I don’t know would Soulard and Lafayette square care that much about the opportunity to vote on whether to develop some under utilized park land that isn’t even in their particular neighborhood. Not exactly “in their back yard”.

        Also i thought they did a trade of Forest Park Land to Barnes without a vote by creating a new park of equal area. If these parks were offset by adding the proposed riverfront park in Laclede’s Landing even if it still had to go to a vote, wouldn’t that be seen as a reasonable and mutually beneficial exchange?

        If anything i would think it would be downtown west residents
        complaining about the loss of open space, but if it meant gaining some
        real development i would think the vast majority would support it.

        You aren’t wrong though, the alderman would have to be on board or it would be DOA. I suspect he would be hesitant to stick his neck out unless there was a truly transformational proposal for those two blocks, and i suppose that is a good thing. I’d hate for them to be converted into something sub-par.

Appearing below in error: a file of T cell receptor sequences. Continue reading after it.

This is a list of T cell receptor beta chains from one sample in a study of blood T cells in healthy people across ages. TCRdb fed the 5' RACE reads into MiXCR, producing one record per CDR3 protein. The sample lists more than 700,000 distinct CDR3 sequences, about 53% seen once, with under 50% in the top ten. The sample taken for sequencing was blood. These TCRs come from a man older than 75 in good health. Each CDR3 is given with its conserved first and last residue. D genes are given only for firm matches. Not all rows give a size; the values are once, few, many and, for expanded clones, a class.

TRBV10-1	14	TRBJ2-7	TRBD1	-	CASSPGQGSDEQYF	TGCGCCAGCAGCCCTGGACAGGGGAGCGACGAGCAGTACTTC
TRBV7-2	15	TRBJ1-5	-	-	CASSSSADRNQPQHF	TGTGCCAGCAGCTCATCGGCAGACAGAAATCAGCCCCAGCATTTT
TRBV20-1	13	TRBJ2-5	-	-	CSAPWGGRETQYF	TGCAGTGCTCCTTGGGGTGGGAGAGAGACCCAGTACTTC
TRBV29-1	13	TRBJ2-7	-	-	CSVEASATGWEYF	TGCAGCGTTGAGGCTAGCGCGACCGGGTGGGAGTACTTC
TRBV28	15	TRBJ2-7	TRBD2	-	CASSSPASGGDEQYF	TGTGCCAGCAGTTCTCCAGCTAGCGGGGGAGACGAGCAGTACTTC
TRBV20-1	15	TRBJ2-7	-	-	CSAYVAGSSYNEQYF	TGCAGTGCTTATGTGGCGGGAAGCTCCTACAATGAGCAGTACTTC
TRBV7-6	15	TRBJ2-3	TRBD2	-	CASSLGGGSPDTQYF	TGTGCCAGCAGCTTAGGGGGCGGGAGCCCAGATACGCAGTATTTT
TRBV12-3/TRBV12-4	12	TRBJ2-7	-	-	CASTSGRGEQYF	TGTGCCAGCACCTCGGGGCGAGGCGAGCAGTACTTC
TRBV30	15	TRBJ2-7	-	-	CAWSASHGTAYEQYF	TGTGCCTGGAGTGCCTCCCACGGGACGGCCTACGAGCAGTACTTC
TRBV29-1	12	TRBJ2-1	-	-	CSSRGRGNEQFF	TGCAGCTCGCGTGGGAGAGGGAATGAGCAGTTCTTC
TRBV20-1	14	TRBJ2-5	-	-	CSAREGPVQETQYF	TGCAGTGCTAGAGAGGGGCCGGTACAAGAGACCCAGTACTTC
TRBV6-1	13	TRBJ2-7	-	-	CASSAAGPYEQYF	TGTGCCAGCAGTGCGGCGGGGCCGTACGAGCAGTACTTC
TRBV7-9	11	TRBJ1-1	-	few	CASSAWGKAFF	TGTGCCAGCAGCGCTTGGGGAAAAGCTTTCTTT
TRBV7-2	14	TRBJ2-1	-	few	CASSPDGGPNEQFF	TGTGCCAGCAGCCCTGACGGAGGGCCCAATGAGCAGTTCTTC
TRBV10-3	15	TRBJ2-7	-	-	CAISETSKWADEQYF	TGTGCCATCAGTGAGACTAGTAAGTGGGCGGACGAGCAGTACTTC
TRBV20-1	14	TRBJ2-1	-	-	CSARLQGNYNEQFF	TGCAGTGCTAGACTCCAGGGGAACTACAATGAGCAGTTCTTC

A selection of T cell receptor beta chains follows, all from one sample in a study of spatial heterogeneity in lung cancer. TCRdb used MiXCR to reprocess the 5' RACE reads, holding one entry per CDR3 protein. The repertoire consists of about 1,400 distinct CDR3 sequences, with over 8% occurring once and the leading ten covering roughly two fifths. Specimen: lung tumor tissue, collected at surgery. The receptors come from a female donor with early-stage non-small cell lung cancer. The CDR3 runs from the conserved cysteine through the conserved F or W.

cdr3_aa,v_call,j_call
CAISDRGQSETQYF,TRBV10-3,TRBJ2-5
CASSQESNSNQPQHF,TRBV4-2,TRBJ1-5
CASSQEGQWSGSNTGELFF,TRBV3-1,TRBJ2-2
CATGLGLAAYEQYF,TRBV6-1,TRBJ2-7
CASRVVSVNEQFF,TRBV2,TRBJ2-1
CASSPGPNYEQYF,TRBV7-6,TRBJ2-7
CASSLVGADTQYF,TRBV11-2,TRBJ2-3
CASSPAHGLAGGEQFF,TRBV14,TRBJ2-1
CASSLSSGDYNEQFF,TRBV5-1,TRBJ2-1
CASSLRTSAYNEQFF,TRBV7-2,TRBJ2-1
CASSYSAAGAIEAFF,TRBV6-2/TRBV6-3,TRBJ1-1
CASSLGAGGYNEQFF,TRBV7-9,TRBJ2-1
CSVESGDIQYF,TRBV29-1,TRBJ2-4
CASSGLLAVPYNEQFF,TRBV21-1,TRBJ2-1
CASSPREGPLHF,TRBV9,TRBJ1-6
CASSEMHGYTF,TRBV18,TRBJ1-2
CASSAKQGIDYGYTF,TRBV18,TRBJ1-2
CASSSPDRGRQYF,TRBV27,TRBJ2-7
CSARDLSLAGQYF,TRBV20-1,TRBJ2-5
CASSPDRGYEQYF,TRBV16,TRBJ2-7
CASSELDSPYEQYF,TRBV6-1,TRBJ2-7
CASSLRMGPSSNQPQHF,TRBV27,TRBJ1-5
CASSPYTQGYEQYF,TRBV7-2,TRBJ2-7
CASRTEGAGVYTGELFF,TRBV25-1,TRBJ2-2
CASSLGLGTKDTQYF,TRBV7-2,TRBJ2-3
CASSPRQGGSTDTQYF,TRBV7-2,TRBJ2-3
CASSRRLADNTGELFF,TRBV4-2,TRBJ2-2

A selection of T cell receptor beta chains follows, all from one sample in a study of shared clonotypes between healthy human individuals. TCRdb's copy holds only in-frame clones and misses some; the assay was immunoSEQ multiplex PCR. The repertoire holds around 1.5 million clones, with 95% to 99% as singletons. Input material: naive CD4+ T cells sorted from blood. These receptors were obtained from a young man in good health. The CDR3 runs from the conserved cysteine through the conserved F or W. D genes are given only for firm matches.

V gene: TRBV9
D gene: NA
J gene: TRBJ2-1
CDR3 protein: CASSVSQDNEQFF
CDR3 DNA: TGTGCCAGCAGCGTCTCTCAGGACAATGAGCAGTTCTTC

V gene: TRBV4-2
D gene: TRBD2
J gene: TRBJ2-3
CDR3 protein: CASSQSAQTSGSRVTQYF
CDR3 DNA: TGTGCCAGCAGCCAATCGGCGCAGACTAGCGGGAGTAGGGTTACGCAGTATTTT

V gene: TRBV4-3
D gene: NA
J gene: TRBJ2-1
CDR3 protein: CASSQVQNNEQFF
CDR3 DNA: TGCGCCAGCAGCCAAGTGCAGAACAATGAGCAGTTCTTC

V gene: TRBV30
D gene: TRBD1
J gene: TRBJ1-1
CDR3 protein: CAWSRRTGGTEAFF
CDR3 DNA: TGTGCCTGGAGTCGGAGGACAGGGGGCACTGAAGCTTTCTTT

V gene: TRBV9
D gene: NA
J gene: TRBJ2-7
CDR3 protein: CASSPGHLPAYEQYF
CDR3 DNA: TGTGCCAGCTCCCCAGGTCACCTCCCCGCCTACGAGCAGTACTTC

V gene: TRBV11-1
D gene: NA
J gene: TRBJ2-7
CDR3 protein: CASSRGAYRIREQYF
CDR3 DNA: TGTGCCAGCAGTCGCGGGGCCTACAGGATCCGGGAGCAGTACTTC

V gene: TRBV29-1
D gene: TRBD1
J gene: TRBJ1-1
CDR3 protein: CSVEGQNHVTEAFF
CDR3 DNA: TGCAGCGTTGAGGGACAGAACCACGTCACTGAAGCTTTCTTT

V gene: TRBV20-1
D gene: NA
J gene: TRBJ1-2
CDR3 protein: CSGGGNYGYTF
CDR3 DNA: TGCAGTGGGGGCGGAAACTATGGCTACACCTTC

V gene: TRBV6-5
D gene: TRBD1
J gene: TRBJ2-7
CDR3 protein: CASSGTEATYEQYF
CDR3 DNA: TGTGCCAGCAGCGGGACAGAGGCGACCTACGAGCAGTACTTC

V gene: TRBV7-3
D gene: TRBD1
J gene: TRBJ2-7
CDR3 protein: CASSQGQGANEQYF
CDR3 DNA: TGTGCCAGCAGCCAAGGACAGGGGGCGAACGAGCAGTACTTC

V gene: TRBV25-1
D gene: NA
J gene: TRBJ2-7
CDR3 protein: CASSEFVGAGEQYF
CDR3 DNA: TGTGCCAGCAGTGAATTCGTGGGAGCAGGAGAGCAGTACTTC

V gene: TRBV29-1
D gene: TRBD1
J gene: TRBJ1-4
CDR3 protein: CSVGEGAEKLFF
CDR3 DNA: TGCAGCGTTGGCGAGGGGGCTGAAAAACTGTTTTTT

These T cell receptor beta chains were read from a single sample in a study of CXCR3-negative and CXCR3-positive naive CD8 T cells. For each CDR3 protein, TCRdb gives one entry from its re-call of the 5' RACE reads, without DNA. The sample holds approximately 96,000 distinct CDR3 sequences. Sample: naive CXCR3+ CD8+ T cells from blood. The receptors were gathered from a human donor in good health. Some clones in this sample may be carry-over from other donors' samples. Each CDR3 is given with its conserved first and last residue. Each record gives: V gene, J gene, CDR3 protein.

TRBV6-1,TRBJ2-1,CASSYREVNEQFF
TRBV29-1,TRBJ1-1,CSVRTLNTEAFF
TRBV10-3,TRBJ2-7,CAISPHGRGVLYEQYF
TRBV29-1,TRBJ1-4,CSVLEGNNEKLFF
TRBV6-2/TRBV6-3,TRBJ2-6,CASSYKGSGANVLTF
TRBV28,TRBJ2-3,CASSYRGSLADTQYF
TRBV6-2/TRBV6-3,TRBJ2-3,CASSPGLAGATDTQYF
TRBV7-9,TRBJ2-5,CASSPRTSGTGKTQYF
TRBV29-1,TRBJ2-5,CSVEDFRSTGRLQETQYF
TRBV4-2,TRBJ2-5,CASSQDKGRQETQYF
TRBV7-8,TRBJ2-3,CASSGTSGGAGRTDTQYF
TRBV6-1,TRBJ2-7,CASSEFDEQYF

• jhoff1257

        I doubt very much the residents of Soulard or Lafayette Square would care about the city developing two empty and unused blocks Downtown. Besides it’s a vote, if you don’t like it say no. Nothing wrong with giving people a chance to voice their opinion. In fact, I say take STLEnginerd’s idea a step further and develop the blocks between Aloe Plaza and Peabody Opera House as well. The Mall is a waste of space. The blocks between the Old Courthouse and Civil Courts are finally coming together (need to work on that awful Twain block), combined with this we might finally have a decent public space between the Arch and Peabody pretty soon. Then fix up the block between the Memorial and Central Library. Build on the rest and return those blocks to the tax rolls.

        I’d also put up to a vote the removal of that stupid park rule.